Democratic strategist Katie Merrill argued the state’s electorate has shifted enormously over the last two decades, noting the Democrats’ registration advantage is 10 percentage points higher than it was in 2003. In addition to a shrinking number of registered voters, she contends the California GOP’s once formidable moderate base evaporated under former President Donald Trump.
Merrill accused Dunsmore and the Republican backers of shielding the true inspiration for the recall and the language included on the official petition peddled to millions across the state.
“All the stuff Ann mentioned as the reasons for the recall are actually not in the petition; what’s in the petition are super right-wing, extremist, Republican positions,” Merrill said.
California Democrats outnumber Republicans by a nearly 2-1 advantage, but Dunsmore says the recall campaign is confident it can pull votes from other places, like the state’s massive Latino base or a pool of over 5 million independent voters. Dunsmore predicted the GOP will overcome the registration disadvantage by capitalizing on momentum gained during the 2020 election, where the party flipped four House seats statewide.
“We started from a worse place at the same time of the campaign back then than we are now,” said Dunsmore, who helped craft the 2003 recall. “We’re actually ahead of the game.”
Throughout the hour-long event, Dunsmore criticized Newsom and his campaign for trying to link the recall to Trump supporters and fringe extremist groups. She said the recall’s success so far can be attributed to Newsom’s political mishaps, such as being caught on camera without a mask at a ritzy Napa dinner party or the struggle to reopen California schools.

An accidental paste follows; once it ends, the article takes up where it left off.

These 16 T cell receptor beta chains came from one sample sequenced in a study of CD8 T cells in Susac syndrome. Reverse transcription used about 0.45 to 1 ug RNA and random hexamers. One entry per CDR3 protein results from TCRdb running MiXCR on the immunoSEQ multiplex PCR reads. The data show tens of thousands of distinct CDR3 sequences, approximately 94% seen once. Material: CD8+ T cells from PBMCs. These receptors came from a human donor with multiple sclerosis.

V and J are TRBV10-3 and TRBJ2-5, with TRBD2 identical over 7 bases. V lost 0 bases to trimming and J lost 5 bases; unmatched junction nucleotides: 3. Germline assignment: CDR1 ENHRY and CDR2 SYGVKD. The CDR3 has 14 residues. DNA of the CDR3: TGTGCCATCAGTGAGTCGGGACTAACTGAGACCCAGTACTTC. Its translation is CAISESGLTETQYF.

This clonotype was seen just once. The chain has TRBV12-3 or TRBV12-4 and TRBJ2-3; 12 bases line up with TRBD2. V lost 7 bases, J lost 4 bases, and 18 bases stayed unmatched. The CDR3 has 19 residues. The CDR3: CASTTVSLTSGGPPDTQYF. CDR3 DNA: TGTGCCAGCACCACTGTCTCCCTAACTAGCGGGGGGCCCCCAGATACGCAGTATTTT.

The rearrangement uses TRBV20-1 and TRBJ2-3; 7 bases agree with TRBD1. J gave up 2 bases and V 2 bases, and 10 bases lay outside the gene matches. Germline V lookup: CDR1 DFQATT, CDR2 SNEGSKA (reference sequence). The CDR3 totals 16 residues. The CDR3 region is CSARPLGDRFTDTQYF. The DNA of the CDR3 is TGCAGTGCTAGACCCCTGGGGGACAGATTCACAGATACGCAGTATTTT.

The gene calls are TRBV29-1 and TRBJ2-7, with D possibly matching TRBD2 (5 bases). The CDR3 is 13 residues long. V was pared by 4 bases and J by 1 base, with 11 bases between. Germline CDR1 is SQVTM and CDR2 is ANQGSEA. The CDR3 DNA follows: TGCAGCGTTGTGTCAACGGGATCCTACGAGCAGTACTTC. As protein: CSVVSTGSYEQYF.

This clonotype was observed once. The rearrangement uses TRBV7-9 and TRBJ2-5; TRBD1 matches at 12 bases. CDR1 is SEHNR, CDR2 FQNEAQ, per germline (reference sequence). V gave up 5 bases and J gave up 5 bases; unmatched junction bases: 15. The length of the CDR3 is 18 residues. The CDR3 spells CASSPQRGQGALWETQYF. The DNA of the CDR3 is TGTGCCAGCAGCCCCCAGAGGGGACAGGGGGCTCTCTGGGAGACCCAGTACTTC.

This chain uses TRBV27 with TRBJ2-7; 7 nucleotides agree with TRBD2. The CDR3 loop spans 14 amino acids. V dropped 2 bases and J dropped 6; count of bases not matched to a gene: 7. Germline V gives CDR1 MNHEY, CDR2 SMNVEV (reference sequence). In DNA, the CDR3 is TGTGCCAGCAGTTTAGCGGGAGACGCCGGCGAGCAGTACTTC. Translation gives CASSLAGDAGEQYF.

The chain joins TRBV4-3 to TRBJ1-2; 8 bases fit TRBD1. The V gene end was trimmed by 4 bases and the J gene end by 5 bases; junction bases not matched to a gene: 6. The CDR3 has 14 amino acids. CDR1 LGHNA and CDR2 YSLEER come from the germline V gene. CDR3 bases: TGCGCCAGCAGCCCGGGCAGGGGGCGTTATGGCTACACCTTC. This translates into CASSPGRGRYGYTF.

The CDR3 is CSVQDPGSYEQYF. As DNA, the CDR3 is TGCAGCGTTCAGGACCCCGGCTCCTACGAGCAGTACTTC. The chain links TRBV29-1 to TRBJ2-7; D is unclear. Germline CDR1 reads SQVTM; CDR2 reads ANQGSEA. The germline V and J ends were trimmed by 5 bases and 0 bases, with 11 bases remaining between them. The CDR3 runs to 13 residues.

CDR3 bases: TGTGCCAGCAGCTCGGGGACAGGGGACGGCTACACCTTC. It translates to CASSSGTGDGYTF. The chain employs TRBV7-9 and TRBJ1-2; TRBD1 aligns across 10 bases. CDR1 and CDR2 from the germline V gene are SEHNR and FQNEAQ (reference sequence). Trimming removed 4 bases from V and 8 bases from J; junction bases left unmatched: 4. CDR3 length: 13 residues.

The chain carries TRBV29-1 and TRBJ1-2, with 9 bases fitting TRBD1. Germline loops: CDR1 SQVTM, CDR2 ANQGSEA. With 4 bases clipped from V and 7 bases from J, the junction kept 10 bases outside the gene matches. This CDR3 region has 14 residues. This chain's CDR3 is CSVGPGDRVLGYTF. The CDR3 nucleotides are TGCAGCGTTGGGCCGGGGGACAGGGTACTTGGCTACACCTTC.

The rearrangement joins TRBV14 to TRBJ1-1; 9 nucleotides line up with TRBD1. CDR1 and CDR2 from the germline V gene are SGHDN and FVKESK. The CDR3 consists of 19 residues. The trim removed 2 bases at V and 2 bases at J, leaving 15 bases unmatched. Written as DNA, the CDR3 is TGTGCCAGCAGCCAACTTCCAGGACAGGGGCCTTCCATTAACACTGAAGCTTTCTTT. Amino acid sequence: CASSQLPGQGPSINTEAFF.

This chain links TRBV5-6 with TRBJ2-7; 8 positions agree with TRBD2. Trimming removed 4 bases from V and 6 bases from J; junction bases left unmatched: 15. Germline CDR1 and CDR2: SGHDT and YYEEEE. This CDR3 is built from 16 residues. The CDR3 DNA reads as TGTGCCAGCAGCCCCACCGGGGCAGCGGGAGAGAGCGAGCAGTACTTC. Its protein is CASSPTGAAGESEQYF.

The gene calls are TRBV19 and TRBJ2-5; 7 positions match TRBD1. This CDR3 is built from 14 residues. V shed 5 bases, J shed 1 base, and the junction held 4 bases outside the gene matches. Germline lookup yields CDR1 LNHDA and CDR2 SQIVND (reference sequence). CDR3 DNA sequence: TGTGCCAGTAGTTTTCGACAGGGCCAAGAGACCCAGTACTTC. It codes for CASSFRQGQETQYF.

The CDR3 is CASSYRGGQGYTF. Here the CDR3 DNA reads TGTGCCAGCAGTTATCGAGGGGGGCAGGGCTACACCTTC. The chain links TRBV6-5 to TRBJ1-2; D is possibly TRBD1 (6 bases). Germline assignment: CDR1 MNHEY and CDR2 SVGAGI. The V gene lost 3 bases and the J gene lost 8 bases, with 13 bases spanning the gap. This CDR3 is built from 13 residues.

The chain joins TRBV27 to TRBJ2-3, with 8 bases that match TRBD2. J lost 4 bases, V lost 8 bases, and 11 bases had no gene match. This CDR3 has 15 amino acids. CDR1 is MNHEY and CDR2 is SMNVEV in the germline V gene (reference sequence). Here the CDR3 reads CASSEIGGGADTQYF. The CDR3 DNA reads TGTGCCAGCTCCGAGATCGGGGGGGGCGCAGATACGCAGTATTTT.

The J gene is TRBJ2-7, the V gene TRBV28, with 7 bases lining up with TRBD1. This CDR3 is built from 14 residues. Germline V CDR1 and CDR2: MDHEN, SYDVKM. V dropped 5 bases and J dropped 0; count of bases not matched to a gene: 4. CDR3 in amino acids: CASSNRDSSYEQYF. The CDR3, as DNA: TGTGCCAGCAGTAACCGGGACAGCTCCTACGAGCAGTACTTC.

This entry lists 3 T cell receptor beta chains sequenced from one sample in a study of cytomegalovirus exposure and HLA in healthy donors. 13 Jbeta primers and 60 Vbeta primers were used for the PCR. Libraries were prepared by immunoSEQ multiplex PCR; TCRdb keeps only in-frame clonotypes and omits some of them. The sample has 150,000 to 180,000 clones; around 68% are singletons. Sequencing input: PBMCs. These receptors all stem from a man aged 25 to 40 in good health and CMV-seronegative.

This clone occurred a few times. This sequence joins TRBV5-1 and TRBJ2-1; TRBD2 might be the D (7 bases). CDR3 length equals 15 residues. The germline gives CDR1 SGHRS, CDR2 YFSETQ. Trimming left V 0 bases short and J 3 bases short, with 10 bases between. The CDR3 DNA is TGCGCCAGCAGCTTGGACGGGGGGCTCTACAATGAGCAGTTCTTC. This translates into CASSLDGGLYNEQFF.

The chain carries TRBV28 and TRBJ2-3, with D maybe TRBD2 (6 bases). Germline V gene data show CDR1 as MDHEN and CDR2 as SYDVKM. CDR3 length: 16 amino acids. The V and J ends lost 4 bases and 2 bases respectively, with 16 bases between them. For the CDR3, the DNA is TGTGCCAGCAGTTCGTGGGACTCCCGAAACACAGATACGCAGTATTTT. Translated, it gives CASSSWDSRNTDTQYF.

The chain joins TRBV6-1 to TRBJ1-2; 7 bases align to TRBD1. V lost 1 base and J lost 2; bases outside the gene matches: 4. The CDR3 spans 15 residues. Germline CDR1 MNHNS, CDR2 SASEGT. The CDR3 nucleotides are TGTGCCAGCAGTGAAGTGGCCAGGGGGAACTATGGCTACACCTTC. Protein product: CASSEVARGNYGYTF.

“Your guy is the guy that keeps on giving, he’s not trustable,” Dunsmore said.
In spite of Dunsmore’s prognostications, recent polls suggest the recall group is still facing an uphill battle when it comes to the final step of convincing voters to dump Newsom.
Along with a 53% approval rating, only 40% of likely voters in a recent Public Policy Institute of California survey said they would remove Newsom if the recall was held today. The poll also found support for the recall in the heavily populated Los Angeles and San Francisco Bay Area regions was minimal.
Offering the lone moderate voice on the panel, Marty Wilson of the California Chamber of Commerce said much like in 2003, California businesses likely will be hesitant to embrace the recall effort and instead play a background role.
“I think the business community is probably skeptical and trying to understand the sort of dynamic that’s going on,” said Wilson who worked on Schwarzenegger’s successful 2003 bid. “That’s the nature of businesspeople, they don’t particularly like politics.”
The pending recall has quickly snatched the attention of the country’s leading Democrats and Republicans.
The Biden administration on multiple occasions has publicly backed Newsom, while a collage of U.S. senators from Bernie Sanders to Cory Booker have committed to upending what they consider a “partisan GOP recall.” Meanwhile, former GOP House Speaker Newt Gingrich and former Arkansas Governor Mike Huckabee have endorsed the recall.
Smith, the Newsom strategist, agrees the recall is transcending California politics.
“This will be a national debate about which is the direction California should go in,” Smith said. “Is it a direction where we are actually caring about our people, or the direction where we go toward the division and the hate we saw in the Trump years.”